Name: David Goodsell
Which came first in your life, the science or the art?
Both! My father, who worked as an aerospace engineer, got me interested in science at an early age, and I always knew I would choose research as a career. My grandfather started me with watercolor at about the same time, so art has also been a part of my entire life, and I’ve tried to combine the two interests ever since.
Which sciences relate to your art practice?
I currently split my time between research in structural molecular biology and science outreach. It all involves work on the structure and function of biological molecules like proteins and DNA, and use of this information to fight disease.
What materials do you use to create your artworks?
When I have atomic structures of a particular molecule, for instance in my work with the RCSB Protein Data Bank, I use computer graphics to create images. For the cellular landscapes, I use watercolor and ink.
Artwork/Exhibition you are most proud of:
My work with the RCSB Protein Data Bank, in particular, the “Molecule of the Month” column, has been the most rewarding project of my entire career. It’s fun to put together, since I get to explore a new subject every month. I’ve also had a great response from visitors to the site.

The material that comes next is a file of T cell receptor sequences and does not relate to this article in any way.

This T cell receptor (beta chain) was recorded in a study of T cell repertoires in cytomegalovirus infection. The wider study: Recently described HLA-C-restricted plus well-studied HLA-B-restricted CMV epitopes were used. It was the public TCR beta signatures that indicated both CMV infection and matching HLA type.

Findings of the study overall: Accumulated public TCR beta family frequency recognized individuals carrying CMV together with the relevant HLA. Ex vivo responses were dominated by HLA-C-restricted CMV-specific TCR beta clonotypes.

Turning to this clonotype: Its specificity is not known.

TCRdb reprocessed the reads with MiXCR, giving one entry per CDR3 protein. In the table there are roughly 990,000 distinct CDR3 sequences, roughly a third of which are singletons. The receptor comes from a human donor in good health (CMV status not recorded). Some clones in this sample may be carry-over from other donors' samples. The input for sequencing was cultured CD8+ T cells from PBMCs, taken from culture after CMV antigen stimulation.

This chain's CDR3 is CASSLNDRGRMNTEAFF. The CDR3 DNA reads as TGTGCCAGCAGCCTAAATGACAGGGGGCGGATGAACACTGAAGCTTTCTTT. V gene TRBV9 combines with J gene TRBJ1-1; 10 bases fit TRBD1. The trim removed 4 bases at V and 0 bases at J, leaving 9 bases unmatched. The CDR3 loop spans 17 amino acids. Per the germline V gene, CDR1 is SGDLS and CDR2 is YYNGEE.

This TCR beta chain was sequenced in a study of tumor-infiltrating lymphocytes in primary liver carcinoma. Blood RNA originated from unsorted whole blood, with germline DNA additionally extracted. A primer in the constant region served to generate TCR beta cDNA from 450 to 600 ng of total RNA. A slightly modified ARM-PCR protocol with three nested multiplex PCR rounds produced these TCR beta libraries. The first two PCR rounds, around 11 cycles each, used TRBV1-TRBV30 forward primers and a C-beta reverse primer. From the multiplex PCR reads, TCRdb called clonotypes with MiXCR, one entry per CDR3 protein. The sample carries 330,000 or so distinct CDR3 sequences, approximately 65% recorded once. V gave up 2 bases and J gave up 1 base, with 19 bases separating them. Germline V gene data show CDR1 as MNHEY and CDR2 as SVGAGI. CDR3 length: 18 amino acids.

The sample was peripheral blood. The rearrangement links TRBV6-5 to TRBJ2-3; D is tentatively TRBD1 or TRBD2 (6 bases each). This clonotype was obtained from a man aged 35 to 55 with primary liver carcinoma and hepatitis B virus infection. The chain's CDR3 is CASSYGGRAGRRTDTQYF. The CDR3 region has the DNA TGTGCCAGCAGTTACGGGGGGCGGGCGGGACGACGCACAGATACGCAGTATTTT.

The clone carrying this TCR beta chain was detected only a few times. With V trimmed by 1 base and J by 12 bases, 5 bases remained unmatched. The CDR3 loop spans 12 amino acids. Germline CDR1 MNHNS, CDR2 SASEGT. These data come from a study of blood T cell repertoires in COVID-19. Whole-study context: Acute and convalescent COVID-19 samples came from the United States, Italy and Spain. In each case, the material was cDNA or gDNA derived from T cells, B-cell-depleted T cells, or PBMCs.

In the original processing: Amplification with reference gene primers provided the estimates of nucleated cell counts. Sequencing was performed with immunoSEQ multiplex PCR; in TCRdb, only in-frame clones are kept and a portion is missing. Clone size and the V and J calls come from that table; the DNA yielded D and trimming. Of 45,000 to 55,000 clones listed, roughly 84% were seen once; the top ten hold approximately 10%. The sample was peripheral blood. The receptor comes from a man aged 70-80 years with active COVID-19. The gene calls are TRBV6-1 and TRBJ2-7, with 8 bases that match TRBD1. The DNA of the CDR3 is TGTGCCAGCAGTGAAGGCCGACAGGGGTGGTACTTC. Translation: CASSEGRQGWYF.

Which scientists and/or artists inspire and/or have influenced you?
Two people in particular have helped shape everything I do. My graduate advisor Richard Dickerson at UCLA helped me chart a path through the process of combining science, art, and writing. His books and his research have been a source of constant inspiration. After graduate school, I did postdoctoral work with Arthur Olson at the Scripps Research Institute in his Molecular Graphics Laboratory, and have worked with him ever since. He is a source of constant creativity, always searching for new ways to explore science and make it accessible.
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